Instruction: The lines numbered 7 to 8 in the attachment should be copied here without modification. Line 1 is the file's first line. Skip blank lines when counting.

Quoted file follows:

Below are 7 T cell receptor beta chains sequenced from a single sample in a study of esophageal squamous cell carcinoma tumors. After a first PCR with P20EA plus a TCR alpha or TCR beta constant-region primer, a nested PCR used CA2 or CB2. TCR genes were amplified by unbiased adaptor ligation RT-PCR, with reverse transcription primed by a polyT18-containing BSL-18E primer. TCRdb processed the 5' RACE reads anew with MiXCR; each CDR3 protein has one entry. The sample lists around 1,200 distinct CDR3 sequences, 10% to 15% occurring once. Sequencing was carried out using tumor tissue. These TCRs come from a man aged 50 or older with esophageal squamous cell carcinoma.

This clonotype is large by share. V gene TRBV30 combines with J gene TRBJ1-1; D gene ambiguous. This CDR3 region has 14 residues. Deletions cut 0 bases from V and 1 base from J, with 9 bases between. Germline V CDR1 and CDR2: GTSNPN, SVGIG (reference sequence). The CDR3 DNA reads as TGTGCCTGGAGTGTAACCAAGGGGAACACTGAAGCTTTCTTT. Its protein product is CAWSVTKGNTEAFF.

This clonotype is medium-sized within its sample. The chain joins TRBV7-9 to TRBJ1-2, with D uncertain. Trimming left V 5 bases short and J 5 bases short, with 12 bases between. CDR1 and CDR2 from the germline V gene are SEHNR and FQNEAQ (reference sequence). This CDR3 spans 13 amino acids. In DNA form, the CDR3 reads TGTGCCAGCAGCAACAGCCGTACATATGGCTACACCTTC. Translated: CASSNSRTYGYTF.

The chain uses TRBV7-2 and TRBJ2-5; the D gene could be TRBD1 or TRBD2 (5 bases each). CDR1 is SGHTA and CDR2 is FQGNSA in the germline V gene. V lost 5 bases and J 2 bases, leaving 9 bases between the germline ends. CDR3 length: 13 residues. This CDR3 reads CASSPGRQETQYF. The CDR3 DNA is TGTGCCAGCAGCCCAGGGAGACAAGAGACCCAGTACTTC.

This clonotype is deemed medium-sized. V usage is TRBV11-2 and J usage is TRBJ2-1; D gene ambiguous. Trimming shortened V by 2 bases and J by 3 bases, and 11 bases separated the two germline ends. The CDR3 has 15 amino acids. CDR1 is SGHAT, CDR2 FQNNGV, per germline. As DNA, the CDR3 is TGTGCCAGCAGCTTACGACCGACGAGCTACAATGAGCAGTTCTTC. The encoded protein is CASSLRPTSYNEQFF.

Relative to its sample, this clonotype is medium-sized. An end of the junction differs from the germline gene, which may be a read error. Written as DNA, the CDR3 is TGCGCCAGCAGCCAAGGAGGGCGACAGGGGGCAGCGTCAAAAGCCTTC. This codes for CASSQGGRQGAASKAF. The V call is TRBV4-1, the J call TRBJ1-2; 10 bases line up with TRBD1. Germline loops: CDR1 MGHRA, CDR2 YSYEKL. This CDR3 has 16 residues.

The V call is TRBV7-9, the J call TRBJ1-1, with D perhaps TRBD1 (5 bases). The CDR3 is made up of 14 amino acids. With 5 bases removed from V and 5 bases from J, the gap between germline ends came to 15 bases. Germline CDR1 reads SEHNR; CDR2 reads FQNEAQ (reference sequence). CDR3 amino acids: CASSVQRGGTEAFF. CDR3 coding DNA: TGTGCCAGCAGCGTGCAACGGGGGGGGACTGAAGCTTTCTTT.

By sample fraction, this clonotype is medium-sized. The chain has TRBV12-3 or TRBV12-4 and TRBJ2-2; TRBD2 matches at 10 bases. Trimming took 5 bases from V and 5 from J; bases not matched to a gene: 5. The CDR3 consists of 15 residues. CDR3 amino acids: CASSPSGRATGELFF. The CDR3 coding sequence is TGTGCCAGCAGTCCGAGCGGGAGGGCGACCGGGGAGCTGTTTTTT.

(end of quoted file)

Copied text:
The V call is TRBV7-9, the J call TRBJ1-1, with D perhaps TRBD1 (5 bases). The CDR3 is made up of 14 amino acids. With 5 bases removed from V and 5 bases from J, the gap between germline ends came to 15 bases. Germline CDR1 reads SEHNR; CDR2 reads FQNEAQ (reference sequence). CDR3 amino acids: CASSVQRGGTEAFF. CDR3 coding DNA: TGTGCCAGCAGCGTGCAACGGGGGGGGACTGAAGCTTTCTTT.

By sample fraction, this clonotype is medium-sized. The chain has TRBV12-3 or TRBV12-4 and TRBJ2-2; TRBD2 matches at 10 bases. Trimming took 5 bases from V and 5 from J; bases not matched to a gene: 5. The CDR3 consists of 15 residues. CDR3 amino acids: CASSPSGRATGELFF. The CDR3 coding sequence is TGTGCCAGCAGTCCGAGCGGGAGGGCGACCGGGGAGCTGTTTTTT.